Mike Shilts w K&K Software Managment for propane and refined fuels shares tips for propane professionals to track reports BPN magazine the LPG industrys trusted source for news since 1939. Oct 2019
Delivery Metrics (Reduced Excess Drops Savings): Here, users insert their data or projections for total drops, initial “excess drops” percentage, projected decrease percentage in “excess drops,” and cost per drop. The worksheet then calculates the decrease in the number of excess drops and the savings by decreasing excess drops. “This number should be zero—it’s excess, so reducing excess is a step in the right direction,” Shilts said. “Yes, we want to take care of the customer, but we don’t want to deliver when they are at 60%. Bobtails and driver costs are way too expensive to make excess drops.”

Cash Flow Metrics (12-Month Rolling): This worksheet records beginning cash balance; inflow and outflow in cash from operations, cash from investments, and cash from financing; net cash in or out; and end cash balance. It records this for each month and for the year. “Cash flow is what counts; you have to generate cash flow,” Shilts said. “It is 12-month rolling, so you can see what to expect on a continuing basis and continuously make adjustments.”

Break-even Metrics (Revenue and Units): Revenue, variable costs, fixed costs, net income (profit), and contribution margin are recorded on this worksheet. “This worksheet answers the question, ‘What’s my nut of fixed costs I have to overcome before I make a profit?’ It helps you see what margin you need to break even.”

Financing Metrics (Banker’s Ratios and Tools): This worksheet records net income; earnings before interest and taxes (EBIT); earnings before interest, taxes, depreciation, and amortization (EBITDA); adjusted EBITDA; and total cash flow after debt service. It also calculates ratios between these figures. “These are what a banker looks at,” Shilts explained. “They are about mitigating risk.”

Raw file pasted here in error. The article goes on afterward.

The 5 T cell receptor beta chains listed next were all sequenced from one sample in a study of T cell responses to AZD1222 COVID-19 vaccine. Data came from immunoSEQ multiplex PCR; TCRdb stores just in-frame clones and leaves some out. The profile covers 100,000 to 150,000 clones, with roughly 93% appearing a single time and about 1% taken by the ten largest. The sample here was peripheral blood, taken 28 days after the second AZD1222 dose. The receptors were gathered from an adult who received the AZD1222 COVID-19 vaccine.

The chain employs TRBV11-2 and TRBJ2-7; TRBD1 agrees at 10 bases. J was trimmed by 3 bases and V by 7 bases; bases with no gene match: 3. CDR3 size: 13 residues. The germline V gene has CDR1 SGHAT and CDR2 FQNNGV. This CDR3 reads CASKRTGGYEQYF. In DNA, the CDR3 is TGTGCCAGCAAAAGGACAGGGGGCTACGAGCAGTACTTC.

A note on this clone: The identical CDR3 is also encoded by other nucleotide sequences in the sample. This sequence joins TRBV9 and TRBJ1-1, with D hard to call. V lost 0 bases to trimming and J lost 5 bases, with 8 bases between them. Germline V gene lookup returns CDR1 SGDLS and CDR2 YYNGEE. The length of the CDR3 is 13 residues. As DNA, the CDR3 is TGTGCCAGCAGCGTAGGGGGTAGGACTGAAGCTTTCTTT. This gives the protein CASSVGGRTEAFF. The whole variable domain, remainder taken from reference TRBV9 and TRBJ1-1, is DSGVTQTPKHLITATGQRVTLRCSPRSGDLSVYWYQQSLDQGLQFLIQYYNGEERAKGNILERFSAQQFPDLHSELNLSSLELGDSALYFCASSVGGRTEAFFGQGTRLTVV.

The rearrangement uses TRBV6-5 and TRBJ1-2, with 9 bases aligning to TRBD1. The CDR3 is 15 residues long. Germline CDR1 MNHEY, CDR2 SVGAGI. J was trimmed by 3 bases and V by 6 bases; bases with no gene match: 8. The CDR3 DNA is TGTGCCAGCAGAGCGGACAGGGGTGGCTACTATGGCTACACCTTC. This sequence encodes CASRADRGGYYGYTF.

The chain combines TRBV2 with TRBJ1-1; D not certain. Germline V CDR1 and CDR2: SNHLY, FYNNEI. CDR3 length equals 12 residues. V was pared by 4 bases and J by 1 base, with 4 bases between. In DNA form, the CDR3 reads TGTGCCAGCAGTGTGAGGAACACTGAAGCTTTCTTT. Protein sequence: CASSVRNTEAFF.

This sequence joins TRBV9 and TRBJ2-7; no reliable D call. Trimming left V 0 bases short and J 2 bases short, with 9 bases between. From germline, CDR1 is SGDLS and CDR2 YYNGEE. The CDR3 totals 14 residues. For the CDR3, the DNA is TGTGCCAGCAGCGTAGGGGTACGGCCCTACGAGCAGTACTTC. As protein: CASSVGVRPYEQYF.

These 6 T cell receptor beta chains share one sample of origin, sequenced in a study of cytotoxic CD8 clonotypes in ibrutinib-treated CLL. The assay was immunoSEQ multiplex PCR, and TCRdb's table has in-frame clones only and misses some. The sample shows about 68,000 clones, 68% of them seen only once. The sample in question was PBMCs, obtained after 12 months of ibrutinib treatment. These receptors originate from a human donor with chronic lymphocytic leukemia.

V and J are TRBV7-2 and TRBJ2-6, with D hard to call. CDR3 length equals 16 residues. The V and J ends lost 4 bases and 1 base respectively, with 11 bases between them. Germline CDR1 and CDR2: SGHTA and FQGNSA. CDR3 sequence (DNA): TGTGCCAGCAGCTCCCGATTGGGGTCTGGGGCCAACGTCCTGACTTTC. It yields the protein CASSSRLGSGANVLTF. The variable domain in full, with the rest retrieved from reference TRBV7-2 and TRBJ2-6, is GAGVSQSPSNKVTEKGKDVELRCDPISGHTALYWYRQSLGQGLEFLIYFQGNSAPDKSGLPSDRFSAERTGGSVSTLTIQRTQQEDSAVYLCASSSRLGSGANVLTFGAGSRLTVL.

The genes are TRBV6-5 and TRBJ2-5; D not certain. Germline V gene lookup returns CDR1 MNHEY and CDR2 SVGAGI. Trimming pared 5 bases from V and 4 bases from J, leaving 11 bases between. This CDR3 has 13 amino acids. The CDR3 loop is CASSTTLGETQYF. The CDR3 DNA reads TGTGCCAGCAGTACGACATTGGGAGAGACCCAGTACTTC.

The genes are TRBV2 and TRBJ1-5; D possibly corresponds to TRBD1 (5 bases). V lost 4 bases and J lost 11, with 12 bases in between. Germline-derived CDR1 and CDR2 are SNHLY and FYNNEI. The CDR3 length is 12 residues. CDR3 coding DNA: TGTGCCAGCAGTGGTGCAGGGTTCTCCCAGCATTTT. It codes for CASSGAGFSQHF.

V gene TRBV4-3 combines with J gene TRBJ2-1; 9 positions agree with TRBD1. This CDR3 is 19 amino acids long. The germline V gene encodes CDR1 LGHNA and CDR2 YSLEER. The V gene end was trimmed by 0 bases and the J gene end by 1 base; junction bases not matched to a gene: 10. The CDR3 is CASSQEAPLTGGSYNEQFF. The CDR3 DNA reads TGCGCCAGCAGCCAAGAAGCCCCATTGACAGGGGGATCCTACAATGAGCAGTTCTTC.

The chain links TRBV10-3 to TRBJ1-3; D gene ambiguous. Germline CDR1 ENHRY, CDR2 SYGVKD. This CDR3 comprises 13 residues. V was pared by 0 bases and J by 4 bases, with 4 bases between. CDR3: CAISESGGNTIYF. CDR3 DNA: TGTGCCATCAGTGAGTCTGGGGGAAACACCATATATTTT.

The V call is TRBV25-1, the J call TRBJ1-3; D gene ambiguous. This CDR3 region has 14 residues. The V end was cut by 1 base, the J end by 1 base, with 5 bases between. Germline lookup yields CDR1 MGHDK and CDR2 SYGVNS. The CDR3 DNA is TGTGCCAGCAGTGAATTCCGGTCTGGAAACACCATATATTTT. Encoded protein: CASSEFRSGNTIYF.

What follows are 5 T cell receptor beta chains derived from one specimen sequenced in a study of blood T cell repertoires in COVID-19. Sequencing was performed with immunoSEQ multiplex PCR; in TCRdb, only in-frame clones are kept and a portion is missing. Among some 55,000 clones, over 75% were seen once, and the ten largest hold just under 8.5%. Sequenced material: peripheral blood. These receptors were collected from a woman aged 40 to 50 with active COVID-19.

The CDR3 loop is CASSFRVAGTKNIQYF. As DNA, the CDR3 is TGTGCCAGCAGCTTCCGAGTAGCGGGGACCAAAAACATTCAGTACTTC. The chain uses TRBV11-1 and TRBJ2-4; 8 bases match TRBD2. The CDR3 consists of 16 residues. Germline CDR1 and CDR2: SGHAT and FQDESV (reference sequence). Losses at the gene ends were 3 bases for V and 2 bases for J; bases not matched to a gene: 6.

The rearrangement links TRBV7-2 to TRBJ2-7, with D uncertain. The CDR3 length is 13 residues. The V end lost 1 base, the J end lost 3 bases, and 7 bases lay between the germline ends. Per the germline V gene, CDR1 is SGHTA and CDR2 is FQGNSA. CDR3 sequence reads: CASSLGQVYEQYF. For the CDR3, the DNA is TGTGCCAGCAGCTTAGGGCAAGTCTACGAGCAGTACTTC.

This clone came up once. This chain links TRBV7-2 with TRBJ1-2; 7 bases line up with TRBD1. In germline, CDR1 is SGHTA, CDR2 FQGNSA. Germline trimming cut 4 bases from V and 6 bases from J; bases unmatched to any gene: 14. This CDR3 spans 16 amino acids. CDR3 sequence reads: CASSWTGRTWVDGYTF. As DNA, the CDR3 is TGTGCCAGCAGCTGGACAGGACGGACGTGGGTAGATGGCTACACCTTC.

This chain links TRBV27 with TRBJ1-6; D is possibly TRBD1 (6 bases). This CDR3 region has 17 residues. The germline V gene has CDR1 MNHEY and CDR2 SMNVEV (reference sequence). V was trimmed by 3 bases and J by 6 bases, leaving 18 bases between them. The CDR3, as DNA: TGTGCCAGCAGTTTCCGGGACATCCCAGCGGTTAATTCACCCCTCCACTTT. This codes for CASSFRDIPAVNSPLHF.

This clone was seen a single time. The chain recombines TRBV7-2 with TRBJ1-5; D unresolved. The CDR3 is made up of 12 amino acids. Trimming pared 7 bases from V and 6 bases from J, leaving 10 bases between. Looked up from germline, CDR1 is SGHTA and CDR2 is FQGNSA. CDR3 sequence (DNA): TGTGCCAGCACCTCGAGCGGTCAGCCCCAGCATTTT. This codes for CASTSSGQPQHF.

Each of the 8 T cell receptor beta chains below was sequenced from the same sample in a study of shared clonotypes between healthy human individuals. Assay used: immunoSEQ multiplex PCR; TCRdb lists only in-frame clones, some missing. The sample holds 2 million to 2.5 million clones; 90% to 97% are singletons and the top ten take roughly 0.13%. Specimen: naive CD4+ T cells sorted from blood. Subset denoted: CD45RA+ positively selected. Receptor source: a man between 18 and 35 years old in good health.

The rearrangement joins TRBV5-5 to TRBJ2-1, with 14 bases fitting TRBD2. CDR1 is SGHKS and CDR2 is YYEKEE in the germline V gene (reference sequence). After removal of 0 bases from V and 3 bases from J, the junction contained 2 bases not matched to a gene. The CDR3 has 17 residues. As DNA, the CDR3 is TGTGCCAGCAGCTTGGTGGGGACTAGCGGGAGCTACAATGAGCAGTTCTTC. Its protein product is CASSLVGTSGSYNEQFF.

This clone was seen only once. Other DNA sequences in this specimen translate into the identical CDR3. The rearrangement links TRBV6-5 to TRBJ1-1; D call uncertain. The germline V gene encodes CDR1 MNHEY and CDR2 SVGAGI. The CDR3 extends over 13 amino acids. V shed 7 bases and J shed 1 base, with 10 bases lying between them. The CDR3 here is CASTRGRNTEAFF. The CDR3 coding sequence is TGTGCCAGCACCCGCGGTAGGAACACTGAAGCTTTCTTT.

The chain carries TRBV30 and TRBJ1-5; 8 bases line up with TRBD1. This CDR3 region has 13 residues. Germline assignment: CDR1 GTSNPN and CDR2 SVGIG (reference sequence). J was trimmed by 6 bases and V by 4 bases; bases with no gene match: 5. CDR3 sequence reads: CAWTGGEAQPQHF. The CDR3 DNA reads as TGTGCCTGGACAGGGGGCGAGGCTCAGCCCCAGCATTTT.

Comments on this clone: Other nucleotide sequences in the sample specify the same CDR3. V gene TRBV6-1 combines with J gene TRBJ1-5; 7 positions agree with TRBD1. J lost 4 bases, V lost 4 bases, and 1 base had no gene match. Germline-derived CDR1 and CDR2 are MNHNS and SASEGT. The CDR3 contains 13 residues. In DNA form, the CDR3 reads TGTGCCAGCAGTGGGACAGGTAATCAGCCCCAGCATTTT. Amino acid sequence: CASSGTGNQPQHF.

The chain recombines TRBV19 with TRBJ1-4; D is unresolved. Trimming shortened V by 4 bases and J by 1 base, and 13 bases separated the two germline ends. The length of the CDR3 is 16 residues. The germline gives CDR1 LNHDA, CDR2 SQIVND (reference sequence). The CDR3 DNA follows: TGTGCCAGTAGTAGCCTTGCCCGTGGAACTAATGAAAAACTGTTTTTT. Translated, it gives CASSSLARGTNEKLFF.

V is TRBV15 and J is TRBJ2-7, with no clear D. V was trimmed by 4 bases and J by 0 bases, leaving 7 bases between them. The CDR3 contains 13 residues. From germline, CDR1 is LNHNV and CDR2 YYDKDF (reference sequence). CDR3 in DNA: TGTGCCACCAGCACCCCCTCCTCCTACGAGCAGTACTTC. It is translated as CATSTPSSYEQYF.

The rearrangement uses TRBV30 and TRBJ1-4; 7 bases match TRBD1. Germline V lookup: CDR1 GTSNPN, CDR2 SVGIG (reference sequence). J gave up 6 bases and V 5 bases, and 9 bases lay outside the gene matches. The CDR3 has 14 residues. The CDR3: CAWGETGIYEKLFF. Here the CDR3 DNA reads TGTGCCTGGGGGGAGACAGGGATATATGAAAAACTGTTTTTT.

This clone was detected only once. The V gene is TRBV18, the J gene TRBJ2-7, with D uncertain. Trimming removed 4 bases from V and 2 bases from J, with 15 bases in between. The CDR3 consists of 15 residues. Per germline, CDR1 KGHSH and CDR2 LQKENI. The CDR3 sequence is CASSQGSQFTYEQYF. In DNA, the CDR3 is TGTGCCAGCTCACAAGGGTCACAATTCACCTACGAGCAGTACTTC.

Throughout the seminar, Shilts offered some additional tips for recording key metrics and cutting paperwork.
First, he advised attendees to stamp out “Excel-itis.” “That is the biggest time-waster,” he said. To limit the time spent keying in data, take information electronically from propane software. Then, focus on the big picture. Having too much data is as bad as having too little data.

Second, Shilts advised propane marketers to never make operating decisions from the financial statements. “You want to measure everything in cents per gallon on a timely basis,” he said. “You won’t get that from a financial statement.”

Third, Shilts suggested that attendees focus on the big picture by looking at only three digits (representing thousands) on worksheets. For example, “444=444 thousand,” not “444,444.” He explained, “You don’t need that level of detail to make ‘30,000-foot’ decisions. You want to get the big picture, not see all the detailed numbers at once.”

In addition to his role at K & K Management Solutions, Mike Shilts is a consultant and public speaker. He offers seven presentations as well as custom presentations that share best practices for a variety of industry audiences. To get an Excel file that contains all these worksheets, plus a brochure about the presentations, send an email to This email address is being protected from spambots. You need JavaScript enabled to view it. with BPNews in the subject line. For more information, contact him at (517) 815-4052 or This email address is being protected from spambots. You need JavaScript enabled to view it.. — Steve Relyea

In Memorium: Charles Ory Mourned By Propane Industry

(October 14, 2019) — Charles (Charlie) Louis Ory passed away peacefully at his home in Mesa, Arizona, on October 3, 2019, with family by his side. He fought his cancer valiantly throughout the last year of his life and kept his sense of humor till the very end. His family is heartbroken at his loss but know that he is no longer in pain nor confined to watching endless westerns and political shows from his bed.

Charles Ory longtime propane industry leader passed away Oct 2019 reports BPN mag the LPG industry trusted source for news since 1939Charles was born on February 18, 1948, to Sterling and Lona Ory in Greenville, Mississippi. His family moved to New Orleans during his junior high years. Charlie met the love of his life, Teri, during his junior year at John McDonogh High School. After five years of being an item, they married on July 4, 1969.
 
Driving a Frito-Lay truck in the rainy, muggy New Orleans weather lost its appeal and Teri and Charlie moved to Mesa, Arizona, where he continued to work for Frito-Lay and she taught school.